The Writer's Life

My adventures promoting my books on the streets of Brooklyn, and my thoughts on books, film and current events.

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vic fortezza

vic fortezza

I've had more than 50 short stories published worldwide, and I have four books in print: novels Close to the Edge, Adjustments & Killing, and story collection A Hitch in Twilight.

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There will be an abbreviated session of the floating book shop today, then I'll be off to Jersey to celebrate the 14th birthday of my great niece/godchild Danielle. Meanwhile, here's a preview of the story I've been working on the past week. It's about 95% done. I used a few Italian terms. I'm not sure about the spelling of one, i sciarri, marital arguments. I'll have to ask my sister and oldest niece, Isabel, about it. I changed the title of the piece from Paradise Lost, already taken by John Milton, to Bad Form, mala figura, to use the Italian phrase: Clarissa and Vinnie exited the theater holding hands. Vinnie’s eyes brightened as he took in the beauty of the summer night, the bustle of the Brooklyn street. “That was the worst,” said Clarissa, miffed. He chuckled. Her face tightened. “How can you laugh? It’s not like movies are cheap anymore.”...
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There were two particularly interesting op-ed pieces in today's NY Post. George Marlin focused on the pay of legislators. In Texas it's $7200; in Connecticut $28,000; New Jersey $49,000; New York $79,000 - and they want a raise! And this doesn't even count their perks. An elite class of the corrupt and entitled has been created. Too bad their pay scale wasn't up to the citizens. I'd vote that they receive the national average, which might have many rushing for the exits. Then again, they could always make up the difference in bribes. What a racket! George Will addressed the dangers of football, a game he dubs a mistake. The average life expectancy for those who play five years in the NFL is less than 60, even lower for offensive linemen, many of whom are in excess of 300 pounds these days. I was an assistant coach at the high school...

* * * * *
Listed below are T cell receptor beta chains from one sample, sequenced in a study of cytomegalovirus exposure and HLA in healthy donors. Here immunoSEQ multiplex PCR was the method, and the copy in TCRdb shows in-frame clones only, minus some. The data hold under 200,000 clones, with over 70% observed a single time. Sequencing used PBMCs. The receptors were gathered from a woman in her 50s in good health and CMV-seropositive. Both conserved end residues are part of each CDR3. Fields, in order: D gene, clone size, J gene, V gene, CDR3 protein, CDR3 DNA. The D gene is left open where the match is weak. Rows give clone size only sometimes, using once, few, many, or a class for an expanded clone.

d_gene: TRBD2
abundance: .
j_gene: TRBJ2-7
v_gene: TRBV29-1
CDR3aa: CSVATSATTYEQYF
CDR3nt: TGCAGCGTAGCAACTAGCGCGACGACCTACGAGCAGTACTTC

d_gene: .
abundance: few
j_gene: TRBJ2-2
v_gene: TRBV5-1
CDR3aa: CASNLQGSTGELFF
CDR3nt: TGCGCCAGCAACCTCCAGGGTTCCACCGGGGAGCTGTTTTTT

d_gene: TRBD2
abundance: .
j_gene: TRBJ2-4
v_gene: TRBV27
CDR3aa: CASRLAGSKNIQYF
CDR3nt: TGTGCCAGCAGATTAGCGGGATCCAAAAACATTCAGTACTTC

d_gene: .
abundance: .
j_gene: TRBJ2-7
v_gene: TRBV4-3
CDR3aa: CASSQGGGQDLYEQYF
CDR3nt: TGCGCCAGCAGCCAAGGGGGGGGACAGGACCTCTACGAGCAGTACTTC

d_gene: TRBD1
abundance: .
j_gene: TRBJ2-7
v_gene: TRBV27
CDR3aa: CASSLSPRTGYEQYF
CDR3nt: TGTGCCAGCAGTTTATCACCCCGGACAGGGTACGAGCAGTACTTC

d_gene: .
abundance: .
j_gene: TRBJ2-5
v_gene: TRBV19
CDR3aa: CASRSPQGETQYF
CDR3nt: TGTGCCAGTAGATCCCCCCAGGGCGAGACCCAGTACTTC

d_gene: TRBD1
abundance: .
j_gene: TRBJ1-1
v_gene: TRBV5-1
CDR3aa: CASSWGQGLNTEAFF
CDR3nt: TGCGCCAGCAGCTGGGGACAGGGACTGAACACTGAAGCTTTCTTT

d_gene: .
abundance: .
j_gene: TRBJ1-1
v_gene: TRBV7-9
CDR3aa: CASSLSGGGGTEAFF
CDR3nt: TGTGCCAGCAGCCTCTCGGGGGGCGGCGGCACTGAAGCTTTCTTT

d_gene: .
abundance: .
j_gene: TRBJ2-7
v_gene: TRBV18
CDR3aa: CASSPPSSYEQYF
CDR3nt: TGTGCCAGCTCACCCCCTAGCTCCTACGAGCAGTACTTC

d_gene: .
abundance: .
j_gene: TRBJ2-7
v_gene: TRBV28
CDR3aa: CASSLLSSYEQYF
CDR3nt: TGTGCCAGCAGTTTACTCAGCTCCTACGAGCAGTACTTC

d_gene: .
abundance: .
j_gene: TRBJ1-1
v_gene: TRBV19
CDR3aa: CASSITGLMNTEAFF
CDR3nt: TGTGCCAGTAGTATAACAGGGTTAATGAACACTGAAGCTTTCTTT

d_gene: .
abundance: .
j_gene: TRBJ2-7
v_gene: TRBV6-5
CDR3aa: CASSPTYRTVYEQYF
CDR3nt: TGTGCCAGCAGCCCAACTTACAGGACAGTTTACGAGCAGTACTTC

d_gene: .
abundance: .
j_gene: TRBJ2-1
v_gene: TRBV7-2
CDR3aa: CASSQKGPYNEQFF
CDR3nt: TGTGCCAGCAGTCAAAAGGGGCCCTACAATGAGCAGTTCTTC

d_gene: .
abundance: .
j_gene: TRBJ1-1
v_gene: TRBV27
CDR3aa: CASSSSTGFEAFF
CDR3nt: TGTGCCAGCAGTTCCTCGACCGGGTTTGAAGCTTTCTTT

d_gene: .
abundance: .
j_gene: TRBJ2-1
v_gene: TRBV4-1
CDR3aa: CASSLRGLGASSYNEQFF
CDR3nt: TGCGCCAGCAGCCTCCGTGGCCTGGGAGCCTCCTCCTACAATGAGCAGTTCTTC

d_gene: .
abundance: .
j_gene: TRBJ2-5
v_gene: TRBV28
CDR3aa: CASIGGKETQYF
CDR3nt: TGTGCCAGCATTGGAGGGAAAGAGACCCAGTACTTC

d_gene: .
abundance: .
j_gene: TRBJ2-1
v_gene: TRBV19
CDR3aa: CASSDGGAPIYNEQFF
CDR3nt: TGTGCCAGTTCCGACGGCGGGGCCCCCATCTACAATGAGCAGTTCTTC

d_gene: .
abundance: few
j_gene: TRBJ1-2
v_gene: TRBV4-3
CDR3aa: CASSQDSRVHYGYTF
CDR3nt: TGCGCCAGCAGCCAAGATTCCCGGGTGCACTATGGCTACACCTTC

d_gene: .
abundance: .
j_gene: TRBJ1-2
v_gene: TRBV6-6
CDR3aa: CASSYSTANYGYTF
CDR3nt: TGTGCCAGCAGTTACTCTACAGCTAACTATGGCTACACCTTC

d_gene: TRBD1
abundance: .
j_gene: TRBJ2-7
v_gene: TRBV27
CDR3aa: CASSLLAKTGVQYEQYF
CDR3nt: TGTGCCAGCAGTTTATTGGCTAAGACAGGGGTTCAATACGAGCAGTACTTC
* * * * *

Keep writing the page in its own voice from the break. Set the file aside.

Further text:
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There's a maniac on the loose in our section of Brooklyn. On June 6th a shop keeper was murdered at 7718 5th Av. in Bay Ridge. The creep used a .22 caliber handgun. This past week another at 1877 86th Street met the same fate. Neither victim was robbed. Police are wondering if the similarity in the building numbers is purely coincidental. Today I saw a young man, walking with a friend, who fit the description, sunglasses at the crown of his head. He was looking back and mimicking shooting at someone in the distance, his hand made into a gun. He seemed only stupid. Witnesses described the suspect as disturbed. Here's a sketch of him and a picture of his latest victim: Bad News Billy visited the floating book shop today, sporting a welt on his arm. He recently was attacked by a co-worker at a minor, private construction job....
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Carla Neggers has been writing since she was eleven. She has had great success, publishing 60 novels in the romantic mystery genre. Her work has been translated into 24 languages. I just finished Kiss the Moon (1999). Set in rural Vermont, she describes the area convincingly. The characters are believable and interesting. The mystery worked, although the climax did not ring quite true. It's not easy to create something that is plausible and exciting. As for the romance, it's just not my cup of tea. Of course, I understand this is what her fans expect of her. I simply prefer a cut to the chase. The writing is solid. On a scale of five, two-and-a-half. Tami Hoag's A Thin Dark Line remains the best mystery I've sampled. It transcends the genre. Joy Fielding and Daniel Silva are the smoothest writers. I've restricted myself to one book per mystery writer, so I...
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This week I watched a television production of Dr. Zhivago (2002), courtesy of Netflix. It was in two parts, each less than two hours. Based on the novel by Boris Pasternack, one can't help but compare it to David Lean's 1965 film, which won five Oscars. The first is more cinematic, of course, the second more intimate. Which Lara was better, Julie Christie or Kiera Knightley? Christie was so beautiful, her blue eyes so devastating, that she was irresistible. Knightley, in one of her early roles here, displayed the talent that has made her one of the world's best actresses - toss up. And the villain - Rod Steiger vs. Sam Neill? The former was volatile, the latter chose a more reserved sense of menace - toss up. As for the hero.... I was never a fan of Omar Sharif. Hans Matheson, 27 at the time of release, was excellent. Of...
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